* Don’t just take my word for it … Many of my tour guests over the past year have commented on the clear, sharp and bright views they enjoyed while using my scope; including experienced birders who own or have used other top brands. Sometimes, it was as much a conversation piece as it was a piece of equipment 😉
As much as I use and enjoy my scope, it should come as no surprise that I (along with most birders) use my binoculars far more often. Binoculars are the essential, if not diagnostic, trademark of a birder — the one piece of equipment that makes us recognizable in the outdoors world, and allows us to enjoy our sport to its fullest. I “need” a quality pair of binoculars, and my new Kowa Genesis XD 10.5×44 did not disappoint.
The key feature of the Genesis XD binoculars is that they use the same extra low dispersion glass as the Prominar scopes, resulting in a very sharp, bright and colour-correct image. The improved viewing compared to my old binoculars was amazing – and easily compared to my experiences looking through similar high-end binoculars belonging to friends and colleagues (including Swarovski and Zeiss). I chose to go with the 10.5×44 model since I was already using 10x binoculars, and prefer the higher magnification for the amount of seawtaching I tend to do. That being said, many birders prefer 8x models for various reasons (wider field of view, less visible shake, etc.) and the Genesis 8.5×44 are equally well reviewed.
Another notable feature of these binoculars is the 44mm objective lenses (vs 42mm in most similar models). The difference may seem minimal, but is actually quite significant – the additional light produces a brighter image that really adds to the overall viewing experience and makes the binoculars usable in slightly dimmer situations (dawn, dusk and foul weather) than they might otherwise be. Interestingly, the objective lenses are threaded to allow the use of 46mm filters – not something that birders tend to do, but could very useful for those who (also?) use their binoculars for viewing the night sky. Combined with the larger magnification and objective size, I imagine these are ideal binoculars for people who dabble in both birding and stargazing.
The one down-side of the increased magnification and objective lenses is that it results in a somewhat larger, heavier pair of binoculars – in fact, they are notably heavier than most similar models. To be honest, I knew this before choosing them and was expecting it to be an issue (if minor), but have to admit that it has not. Even though I still use a traditional neckstrap, I have not noticed any neck strain from long period of use (note that I use an off-brand, cushioned strap that I have loved for years, and have not actually tried the Kowa strap that came with the binoculars). They do feel a bit heavy after holding them up for long periods, but they are so well shaped and comfortable to hold that the weight becomes an after-thought. All that beings said, the additional weight might be consideration for those who prefer lightweight optics, have strength/endurance issues with their arms, or tend to experience some shaking when using binoculars (I don’t like to say it, but especially “older” birders). Like the Kowa scopes and most high-end brands, the binoculars themselves are nitrogen purged and fully water/fog-proof for use in the real world.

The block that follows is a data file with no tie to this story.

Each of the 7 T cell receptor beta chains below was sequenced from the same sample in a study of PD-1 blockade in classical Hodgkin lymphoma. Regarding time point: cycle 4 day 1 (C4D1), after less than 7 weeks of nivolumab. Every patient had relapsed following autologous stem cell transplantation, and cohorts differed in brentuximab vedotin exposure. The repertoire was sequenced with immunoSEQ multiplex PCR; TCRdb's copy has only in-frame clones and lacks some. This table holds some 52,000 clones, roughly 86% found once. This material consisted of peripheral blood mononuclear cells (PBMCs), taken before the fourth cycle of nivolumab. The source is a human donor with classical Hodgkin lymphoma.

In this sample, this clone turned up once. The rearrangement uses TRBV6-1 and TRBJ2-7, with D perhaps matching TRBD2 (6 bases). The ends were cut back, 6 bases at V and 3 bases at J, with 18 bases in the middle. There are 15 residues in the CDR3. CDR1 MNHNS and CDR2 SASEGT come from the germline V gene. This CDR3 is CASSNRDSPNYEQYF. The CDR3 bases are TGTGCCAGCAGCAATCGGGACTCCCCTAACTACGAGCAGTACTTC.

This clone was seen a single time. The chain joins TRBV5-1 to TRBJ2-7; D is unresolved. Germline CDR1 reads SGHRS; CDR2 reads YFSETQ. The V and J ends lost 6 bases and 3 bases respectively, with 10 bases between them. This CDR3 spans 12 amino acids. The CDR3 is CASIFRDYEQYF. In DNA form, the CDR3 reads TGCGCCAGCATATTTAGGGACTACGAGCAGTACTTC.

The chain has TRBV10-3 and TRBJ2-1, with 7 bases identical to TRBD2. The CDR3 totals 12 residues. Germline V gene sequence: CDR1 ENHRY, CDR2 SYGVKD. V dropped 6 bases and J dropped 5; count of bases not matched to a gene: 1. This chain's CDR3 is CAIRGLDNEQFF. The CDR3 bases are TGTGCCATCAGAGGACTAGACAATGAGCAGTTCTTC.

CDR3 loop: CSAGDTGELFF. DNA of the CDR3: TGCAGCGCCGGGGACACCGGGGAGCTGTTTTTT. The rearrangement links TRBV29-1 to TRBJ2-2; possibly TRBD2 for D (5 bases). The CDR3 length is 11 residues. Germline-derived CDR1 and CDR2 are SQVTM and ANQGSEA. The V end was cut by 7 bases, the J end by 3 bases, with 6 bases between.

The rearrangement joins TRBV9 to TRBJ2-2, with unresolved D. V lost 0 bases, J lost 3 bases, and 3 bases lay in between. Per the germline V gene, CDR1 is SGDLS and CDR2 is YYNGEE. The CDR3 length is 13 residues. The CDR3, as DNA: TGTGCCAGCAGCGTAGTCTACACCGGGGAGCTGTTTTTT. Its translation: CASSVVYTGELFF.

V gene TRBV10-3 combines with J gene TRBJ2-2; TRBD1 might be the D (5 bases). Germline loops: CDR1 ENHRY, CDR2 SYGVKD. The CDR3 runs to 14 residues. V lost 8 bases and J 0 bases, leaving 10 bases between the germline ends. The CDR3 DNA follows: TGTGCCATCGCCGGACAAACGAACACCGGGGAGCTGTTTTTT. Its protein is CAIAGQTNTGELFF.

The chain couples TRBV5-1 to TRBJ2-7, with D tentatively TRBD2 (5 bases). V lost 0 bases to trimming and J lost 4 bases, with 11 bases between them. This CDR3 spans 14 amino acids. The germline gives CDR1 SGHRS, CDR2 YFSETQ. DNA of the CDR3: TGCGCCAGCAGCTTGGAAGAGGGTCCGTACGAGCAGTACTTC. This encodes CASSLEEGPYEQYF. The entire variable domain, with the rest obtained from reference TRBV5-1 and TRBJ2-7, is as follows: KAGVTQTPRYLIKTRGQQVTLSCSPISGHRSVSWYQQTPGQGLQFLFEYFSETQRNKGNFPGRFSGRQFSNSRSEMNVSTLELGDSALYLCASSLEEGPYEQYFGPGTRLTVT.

Focusing with these binoculars is impressively smooth and comfortable – the central focusing wheel is large, well textured for gripping your finger, and adjusts both quickly and easily. Fine adjustments are easily made, but at the same time I don’t find it “too” sensitive – which can sometimes lead to frustration as you try to get the focus just right. As a birder with interests in broader aspects of nature, I often use my binoculars to look at wildflowers, butterflies and other things during my explorations — things that are sometimes relatively close. I have been very impressed with the “close focus” of these binoculars – coming in at well under 6ft (5.5ft in the specs) and as good as any binoculars I’ve used. In my opinion, this is a very important (and often under-rated) feature that helps set the best binoculars apart from others. If you’ve never enjoyed a colourful spring warbler at full frame in your binoculars, you’re missing out!
The Genesis binoculars have sturdy twist-up eye cups, which I have found to be very useful and stay in place when I’ve set them (an issue I have had with other pairs, when I would sometimes raise them to my eyes and discover one eye cup in the wrong position – occasionally making me miss a flitting bird!). The diopter (used for individually focusing each eye) also has a locking system that prevent it from changing unexpectedly – an issue I have also had with many other pairs. The reported eye relief on this model is 16mm – just on the verge of what most manufacturers/users would consider to be “long eye relief”. This makes them quite comfortable to use with the eye cups fully extended (which I prefer to block out peripheral light), and should be fine for users wearing eyeglasses (something I’ll learn more about over the next few months as I have just started wearing my first pair).
Kowa has also put a lot of thought and effort into the field of “digiscoping” (i.e. using their high-end scopes in combination with digital cameras and phones for photography and/or video). I hope to experiment with this more in the future!
Finally, a quick comment on customer service with Kowa – which I’ve had opportunity to experience twice since receiving my new optics. Although they have no Canadian offices (a slight inconvenience for us Canadian customers), folks working at their North American offices in California were quick to answer my questions and help in any way. After realizing a small piece (diopter ring) on my new binoculars arrived broken, they expedited a replacement piece to me that arrived within a few days. I also had a very unfortunate incident with my scope, causing the mount to break (due to a significant impact, and not due to any defect or shortfall in the scope itself). The service department at Kowa took care of it quickly, receiving and returning the perfectly repaired scope in excellent time (considering it had to go all the way to California). They have been wonderful to deal with when I need to (although I always hope I don’t!).